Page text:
TELFORD VICE, Cape Town
SA put a shine on their winter of discontent with a display of will rather than wonder to clinch the one-day series against New Zealand at Kingsmead on Wednesday.
The home side prevailed by 62 runs to claim the rubber 2-1 in a match blighted by seven dropped catches and in which only three batsmen emerged from the 40s.
Blessed by batting first on the best pitch of the series, SA totalled 283/7. Tigerish bowling quelled New Zealand for 221 in 49.2 overs.
“We knew what we had to do in this game,” Kagiso Rabada said after SA took some of the sting out of losing a one-day series to Bangladesh for the first time last month.
SA’s innings was given shape by Hashim Amla, whose bigger-hitting opening partner, Morne van Wyk, fretted in frustration for much of his innings.
While Amla deftly chipped and dipped his way to 44 off 55 balls, Van Wyk stepped wide of his off-stump more often than orthodoxy would like for his 58 off 100 deliveries.
The product of their differing methods was a stand of 89, SA’s biggest opening partnership in their past 17 ODIs – a sorry streak that owes much to the now dropped Quinton de Kock’s poor form and goes back to the third match of the series against West Indies in East London on January 21.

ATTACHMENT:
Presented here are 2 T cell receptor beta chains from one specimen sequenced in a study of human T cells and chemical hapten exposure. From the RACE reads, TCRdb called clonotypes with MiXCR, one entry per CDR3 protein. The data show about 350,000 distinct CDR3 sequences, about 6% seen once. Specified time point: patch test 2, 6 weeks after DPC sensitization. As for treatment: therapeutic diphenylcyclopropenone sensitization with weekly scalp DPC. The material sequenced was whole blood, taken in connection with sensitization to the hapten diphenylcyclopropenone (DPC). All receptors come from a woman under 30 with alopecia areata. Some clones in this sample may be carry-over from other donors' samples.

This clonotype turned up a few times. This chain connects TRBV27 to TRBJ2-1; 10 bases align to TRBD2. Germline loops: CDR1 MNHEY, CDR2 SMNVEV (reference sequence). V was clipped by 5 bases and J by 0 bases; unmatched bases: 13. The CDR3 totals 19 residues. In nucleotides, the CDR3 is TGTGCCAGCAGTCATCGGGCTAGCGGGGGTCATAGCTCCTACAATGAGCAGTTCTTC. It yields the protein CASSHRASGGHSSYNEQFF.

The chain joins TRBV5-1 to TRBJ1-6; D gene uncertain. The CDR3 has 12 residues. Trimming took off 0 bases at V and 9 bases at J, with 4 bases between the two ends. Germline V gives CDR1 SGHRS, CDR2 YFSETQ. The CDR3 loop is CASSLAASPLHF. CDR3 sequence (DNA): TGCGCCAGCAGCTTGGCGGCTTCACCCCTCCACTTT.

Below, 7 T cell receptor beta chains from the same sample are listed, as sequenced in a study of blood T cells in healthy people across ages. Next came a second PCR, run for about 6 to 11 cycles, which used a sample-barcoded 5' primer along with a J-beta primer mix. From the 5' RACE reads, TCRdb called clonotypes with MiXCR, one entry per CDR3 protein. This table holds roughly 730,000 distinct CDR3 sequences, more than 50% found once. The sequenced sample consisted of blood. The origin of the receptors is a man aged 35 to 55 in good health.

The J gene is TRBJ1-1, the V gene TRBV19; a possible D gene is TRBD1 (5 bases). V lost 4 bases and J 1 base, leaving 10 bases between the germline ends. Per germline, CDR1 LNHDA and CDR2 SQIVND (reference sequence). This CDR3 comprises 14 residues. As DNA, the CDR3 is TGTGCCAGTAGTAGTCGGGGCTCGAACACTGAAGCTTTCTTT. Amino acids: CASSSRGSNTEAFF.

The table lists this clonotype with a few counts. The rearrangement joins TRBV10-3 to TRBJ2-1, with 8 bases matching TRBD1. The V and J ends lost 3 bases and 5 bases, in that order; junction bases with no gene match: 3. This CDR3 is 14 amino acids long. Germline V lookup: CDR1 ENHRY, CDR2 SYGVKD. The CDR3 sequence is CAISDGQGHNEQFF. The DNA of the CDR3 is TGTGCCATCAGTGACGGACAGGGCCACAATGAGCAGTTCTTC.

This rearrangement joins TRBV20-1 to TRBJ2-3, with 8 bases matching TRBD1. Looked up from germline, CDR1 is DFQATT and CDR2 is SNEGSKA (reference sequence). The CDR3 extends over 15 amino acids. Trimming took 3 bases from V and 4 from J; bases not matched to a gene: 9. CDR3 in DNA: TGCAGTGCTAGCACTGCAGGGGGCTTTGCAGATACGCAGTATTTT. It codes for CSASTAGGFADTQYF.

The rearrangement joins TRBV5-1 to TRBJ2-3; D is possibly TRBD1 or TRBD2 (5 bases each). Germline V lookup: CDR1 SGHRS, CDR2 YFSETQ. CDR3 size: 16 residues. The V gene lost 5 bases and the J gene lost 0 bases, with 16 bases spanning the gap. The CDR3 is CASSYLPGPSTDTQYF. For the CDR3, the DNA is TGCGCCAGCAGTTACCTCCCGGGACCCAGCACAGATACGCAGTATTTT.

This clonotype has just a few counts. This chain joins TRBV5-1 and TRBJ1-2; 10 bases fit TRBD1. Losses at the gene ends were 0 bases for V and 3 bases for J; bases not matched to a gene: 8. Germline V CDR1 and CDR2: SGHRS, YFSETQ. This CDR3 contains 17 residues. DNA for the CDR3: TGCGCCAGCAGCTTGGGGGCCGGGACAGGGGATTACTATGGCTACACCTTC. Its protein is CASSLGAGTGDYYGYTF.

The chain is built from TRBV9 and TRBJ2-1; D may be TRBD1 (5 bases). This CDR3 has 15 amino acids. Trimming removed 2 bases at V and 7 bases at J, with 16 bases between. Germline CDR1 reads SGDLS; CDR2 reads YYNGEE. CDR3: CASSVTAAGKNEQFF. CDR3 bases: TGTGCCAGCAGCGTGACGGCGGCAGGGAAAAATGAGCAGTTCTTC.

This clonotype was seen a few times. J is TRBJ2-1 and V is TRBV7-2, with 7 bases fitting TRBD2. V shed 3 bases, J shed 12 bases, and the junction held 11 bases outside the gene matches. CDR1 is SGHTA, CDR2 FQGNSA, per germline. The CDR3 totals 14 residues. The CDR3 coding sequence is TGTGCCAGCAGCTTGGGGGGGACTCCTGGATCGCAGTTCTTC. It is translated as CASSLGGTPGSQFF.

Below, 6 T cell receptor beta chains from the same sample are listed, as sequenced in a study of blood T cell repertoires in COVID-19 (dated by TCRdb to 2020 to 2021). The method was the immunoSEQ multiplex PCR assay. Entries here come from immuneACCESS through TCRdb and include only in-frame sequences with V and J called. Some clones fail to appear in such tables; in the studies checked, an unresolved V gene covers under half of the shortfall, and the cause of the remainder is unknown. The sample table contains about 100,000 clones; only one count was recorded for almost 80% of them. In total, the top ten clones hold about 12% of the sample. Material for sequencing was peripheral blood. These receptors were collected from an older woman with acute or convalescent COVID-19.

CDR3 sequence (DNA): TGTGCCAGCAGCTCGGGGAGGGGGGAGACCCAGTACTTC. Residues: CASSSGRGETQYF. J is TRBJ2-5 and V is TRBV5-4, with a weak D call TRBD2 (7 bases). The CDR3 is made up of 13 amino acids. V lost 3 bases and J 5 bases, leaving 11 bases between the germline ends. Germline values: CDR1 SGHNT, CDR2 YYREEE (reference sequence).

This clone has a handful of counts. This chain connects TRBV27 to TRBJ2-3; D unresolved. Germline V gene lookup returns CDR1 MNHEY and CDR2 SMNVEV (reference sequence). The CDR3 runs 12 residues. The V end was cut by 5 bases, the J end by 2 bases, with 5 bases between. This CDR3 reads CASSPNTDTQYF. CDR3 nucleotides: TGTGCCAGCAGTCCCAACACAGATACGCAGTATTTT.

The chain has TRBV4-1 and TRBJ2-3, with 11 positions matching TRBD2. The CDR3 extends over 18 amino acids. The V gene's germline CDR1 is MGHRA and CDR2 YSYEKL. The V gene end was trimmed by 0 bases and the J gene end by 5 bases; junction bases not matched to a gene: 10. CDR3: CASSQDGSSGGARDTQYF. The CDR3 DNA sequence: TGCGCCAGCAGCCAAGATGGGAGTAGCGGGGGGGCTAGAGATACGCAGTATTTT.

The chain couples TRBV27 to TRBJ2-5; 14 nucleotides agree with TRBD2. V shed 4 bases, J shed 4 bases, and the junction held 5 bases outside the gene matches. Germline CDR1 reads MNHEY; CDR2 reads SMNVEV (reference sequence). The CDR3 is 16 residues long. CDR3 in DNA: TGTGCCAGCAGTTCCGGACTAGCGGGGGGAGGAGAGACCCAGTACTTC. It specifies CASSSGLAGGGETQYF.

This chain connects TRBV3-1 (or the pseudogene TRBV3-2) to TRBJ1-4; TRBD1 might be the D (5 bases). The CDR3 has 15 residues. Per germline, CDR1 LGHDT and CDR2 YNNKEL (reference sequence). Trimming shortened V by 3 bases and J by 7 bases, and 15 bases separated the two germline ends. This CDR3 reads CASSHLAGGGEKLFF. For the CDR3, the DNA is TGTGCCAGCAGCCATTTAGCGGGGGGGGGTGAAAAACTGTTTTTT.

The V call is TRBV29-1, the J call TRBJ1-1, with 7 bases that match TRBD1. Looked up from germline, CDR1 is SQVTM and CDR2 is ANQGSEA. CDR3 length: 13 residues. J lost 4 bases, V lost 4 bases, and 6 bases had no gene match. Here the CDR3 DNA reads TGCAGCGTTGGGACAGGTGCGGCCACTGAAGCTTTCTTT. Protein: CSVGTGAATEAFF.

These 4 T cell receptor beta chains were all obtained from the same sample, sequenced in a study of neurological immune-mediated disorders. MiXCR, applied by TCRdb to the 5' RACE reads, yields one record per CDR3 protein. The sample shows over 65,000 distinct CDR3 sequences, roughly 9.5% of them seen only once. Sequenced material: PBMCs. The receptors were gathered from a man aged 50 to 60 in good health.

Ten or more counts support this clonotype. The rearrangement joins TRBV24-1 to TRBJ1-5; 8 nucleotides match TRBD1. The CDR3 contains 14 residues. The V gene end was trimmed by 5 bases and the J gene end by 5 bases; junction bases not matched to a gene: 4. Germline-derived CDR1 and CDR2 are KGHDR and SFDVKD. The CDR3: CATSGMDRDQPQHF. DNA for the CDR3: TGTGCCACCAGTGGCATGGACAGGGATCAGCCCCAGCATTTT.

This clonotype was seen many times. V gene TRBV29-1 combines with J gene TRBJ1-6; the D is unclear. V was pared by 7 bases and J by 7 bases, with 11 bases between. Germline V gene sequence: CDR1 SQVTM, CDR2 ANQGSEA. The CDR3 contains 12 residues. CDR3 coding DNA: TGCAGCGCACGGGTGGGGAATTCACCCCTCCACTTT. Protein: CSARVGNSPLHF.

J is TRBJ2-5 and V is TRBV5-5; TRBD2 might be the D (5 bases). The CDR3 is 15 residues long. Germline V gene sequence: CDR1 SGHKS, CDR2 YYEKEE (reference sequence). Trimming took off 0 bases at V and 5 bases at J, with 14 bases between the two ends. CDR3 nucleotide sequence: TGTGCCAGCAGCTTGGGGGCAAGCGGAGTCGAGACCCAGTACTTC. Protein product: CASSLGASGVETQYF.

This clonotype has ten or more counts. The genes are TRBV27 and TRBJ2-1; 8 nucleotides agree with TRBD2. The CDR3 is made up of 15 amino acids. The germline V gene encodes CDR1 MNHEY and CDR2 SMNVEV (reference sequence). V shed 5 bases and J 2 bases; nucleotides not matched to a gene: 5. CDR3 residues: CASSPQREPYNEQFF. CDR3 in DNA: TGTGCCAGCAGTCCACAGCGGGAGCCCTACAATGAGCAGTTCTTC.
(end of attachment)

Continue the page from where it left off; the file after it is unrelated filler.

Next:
A game earlier in that rubber, Amla scored an undefeated 153 and Rilee Rossouw made 128 in a first-wicket effort of 247. Then AB de Villiers shot the lights out with a ridiculous 149 off 44 balls. For all sorts of reasons, SA are no longer that juggernaut.
Van Wyk and Amla were together for 20.1 overs on Wednesday and their runs trickled rather than flowed at 4.41 to the over. That was significantly less bright and busy than the rate of 8.6 achieved by De Villiers and David Miller in the 10 overs needed to hammer 86 for the fourth wicket.
But, given SA’s inconsistency in those 17 ODIs – they won 10 and lost the rest – a steady rather than spectacular start to the innings was to be welcomed. Far better that than New Zealand’s lurch to 18/1, then to 102/2 and 114/3, and then to 141/4, 152/5 and 156/6.
The end of the home side’s time at the crease was another important factor in their success. Farhaan Behardien, whose value to to the team is often doubted, pulled his weight with a nuggety 40 off 28 balls that was ended with the last ball of the innings.
That put SA out of reach of the New Zealanders, whose challenge was dealt a mortal blow when Imran Tahir’s googly rattled into Kane Williamson’s stumps to end a second-wicket stand of 84, one of the innings’ only two partnerships of more than 30.
Twenty balls later the Kiwis’ goose was all but cooked by Miller’s underarm whip from midwicket, which ran out Tom Latham for 54, their top score.
After Dale Steyn and Rabada roared in emboldened by the decent total at their backs, David Wiese and Kyle Abbott did not let the intensity slip, and Tahir twirled and teased his way through 10 testing overs. SA took the last eight wickets for 107 runs.
Job done. And well done.